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Substantial Majority of Americans Say Local Governments Should Be Able to Build Their Own Broadband

A recent study conducted Pew Research Center in March 13-27, has found a substantial majority of the American public (70%) believes local governments should be able to build their own broadband networks if existing services in the area are either too expensive or not good enough. "As the Federal Communications Commission continues to address broadband infrastructure and access, Americans have mixed views on two policies designed to encourage broadband adoption ... A number of state laws currently prevent cities from building their own high-speed networks, and several U.S. senators recently introduced a bill that would ban these restrictions. ... Americans have different levels of support for broadband subsidies based on political affiliation. Six-in-ten Democrats and independents who lean Democratic say the government should help lower-income Americans purchase high-speed internet service, but that figure falls to just 24% among Republicans and Republican-leaning independents."

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Its worth pointing out the restrictions came Charles Christopher  –  Apr 11, 2017 8:03 AM PST

Its worth pointing out the restrictions came into being because of previous attempts by local governments to do just that. Then the local telecoms and cable companies won the fight and got the laws they wanted to protect their businesses. Utah's Utopia, where I live, is a great example of that corruption, and has greatly reduced the rate of deployment of fiber because of it.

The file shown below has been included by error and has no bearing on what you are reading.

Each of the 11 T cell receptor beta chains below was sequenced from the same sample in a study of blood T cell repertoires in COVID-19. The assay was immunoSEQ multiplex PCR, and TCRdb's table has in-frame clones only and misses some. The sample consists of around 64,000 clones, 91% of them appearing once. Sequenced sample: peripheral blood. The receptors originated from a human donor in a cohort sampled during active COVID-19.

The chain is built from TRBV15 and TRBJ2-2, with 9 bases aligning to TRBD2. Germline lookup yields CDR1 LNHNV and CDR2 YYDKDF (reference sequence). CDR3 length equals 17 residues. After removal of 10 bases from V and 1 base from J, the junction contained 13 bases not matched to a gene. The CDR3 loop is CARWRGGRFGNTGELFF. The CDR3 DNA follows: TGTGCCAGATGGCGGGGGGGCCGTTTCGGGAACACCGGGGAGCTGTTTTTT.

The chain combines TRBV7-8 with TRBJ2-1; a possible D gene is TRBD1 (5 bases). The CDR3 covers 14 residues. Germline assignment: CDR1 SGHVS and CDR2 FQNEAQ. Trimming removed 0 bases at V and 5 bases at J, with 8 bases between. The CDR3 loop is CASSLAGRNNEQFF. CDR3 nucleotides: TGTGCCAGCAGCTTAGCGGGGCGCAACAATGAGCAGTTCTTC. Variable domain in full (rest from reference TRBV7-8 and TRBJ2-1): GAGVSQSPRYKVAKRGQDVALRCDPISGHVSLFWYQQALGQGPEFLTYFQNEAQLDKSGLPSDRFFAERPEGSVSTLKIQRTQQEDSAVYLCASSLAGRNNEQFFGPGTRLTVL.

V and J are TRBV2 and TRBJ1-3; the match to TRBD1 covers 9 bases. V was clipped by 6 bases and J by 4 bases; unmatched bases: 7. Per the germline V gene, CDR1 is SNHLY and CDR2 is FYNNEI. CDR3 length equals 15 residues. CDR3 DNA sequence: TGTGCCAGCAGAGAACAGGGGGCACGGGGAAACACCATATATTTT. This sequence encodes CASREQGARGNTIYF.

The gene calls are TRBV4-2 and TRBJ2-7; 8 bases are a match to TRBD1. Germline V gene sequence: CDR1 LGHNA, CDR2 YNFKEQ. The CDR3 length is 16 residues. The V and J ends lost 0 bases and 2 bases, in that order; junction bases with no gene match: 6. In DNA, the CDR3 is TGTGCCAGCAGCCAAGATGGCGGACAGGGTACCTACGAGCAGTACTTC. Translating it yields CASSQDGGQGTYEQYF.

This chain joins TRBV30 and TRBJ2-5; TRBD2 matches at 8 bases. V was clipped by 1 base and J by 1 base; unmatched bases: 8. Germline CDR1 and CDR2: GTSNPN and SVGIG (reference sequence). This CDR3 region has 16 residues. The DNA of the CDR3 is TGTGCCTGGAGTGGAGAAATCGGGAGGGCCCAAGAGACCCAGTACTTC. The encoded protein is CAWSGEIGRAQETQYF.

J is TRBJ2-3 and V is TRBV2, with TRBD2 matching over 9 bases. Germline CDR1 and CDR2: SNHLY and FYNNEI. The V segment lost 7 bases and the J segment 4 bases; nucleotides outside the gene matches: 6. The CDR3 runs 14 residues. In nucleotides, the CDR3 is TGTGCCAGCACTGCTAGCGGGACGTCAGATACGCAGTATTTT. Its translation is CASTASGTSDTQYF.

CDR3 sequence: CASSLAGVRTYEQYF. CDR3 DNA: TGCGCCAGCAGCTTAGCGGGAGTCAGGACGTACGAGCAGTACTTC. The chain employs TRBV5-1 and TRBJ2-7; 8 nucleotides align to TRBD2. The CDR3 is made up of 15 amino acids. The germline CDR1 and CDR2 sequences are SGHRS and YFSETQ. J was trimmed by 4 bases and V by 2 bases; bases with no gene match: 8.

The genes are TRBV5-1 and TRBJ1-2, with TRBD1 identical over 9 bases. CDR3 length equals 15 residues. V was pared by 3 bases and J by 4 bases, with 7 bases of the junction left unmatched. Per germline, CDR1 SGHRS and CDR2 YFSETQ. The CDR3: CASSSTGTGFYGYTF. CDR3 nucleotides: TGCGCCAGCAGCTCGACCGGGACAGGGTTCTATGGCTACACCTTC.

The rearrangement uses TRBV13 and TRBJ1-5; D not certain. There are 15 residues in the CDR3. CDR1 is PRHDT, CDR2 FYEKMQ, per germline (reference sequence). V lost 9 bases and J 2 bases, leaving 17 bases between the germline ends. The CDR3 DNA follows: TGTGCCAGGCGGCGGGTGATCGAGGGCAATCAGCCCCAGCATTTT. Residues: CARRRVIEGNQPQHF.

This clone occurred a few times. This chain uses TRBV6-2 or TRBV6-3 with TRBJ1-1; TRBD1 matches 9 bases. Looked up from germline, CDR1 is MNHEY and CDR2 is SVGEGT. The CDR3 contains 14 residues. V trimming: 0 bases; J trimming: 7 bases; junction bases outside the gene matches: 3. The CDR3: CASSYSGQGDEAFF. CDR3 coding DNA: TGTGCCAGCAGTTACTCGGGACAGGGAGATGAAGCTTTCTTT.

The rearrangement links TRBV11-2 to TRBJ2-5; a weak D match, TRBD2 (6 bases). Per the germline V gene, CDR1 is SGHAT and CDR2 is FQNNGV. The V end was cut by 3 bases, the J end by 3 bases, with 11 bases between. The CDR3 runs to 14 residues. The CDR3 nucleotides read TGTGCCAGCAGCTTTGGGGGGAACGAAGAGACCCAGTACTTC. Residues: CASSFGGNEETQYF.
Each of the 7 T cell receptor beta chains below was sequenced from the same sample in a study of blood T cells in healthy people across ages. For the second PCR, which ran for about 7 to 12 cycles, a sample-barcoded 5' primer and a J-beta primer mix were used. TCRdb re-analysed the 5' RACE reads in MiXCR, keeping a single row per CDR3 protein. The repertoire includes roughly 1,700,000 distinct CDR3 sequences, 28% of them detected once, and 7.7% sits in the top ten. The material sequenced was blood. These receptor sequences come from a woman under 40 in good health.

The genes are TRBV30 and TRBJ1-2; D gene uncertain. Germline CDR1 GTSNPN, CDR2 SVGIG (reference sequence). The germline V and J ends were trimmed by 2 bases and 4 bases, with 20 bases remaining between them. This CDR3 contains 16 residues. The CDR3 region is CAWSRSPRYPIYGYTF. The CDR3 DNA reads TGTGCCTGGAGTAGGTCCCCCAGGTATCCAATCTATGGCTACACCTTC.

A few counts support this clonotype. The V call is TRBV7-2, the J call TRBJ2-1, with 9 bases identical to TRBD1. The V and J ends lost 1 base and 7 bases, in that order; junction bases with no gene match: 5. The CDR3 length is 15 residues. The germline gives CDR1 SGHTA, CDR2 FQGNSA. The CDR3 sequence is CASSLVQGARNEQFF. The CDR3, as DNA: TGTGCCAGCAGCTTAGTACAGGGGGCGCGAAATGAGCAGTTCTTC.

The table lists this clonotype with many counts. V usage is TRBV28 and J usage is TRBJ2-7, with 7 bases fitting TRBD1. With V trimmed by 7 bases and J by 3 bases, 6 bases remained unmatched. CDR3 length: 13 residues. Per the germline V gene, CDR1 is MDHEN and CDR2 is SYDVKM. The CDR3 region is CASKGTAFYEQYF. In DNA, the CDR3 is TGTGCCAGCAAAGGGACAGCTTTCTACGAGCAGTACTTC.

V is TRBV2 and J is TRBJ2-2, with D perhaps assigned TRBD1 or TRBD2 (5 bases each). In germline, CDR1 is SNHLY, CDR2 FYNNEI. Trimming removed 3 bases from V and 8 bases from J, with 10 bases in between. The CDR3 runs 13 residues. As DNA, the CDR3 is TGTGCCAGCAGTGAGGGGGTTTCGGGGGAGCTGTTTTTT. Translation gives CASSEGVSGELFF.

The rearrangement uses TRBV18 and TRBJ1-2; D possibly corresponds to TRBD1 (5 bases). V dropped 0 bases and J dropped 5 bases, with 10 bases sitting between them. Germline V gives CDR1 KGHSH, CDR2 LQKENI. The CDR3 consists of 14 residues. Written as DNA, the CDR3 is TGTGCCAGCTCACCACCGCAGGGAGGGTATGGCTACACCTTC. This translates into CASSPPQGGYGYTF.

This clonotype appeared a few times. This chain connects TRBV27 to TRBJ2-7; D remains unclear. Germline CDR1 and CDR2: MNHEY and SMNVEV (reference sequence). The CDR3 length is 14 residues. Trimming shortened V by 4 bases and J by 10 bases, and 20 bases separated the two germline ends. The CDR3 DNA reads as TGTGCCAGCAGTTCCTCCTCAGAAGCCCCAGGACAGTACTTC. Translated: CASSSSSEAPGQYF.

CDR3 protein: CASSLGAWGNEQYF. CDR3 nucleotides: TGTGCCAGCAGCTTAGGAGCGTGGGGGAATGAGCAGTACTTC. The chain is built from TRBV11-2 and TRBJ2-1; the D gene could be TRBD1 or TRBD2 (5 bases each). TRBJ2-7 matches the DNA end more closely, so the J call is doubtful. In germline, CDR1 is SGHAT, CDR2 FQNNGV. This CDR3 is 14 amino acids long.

So I am not aware of any time that Americans were not in favor of local government deployment of internet services, wifi of other. But the historical record is full of successful examples of telecoms and cable running campaigns against it.

Hurricane Katrina was a great case of cutting through this corruption as telecom and cable failed:



And this statement say it all:

"Due to opposition from other ISPs and the telecoms, New Orleans' free WiFi network had its speed capped at 512Kbps, and that was only while the city was still in an official state of emergency. Once that ended, the maximum speed was rolled back to a paltry 128Kbps in order to comply with Louisiana's telecom-friendly broadband laws, which mandate speed caps on publicly-funded broadband networks."

One of my favorite videos:


[02:40] "Millions and millions of dollars are spent on communications, but when it gets right down to it, we're back to ham."

Or expanding his comment a bit, we're back to individuals with nobody (telecoms and cable) getting in their way. Its called freedom ....

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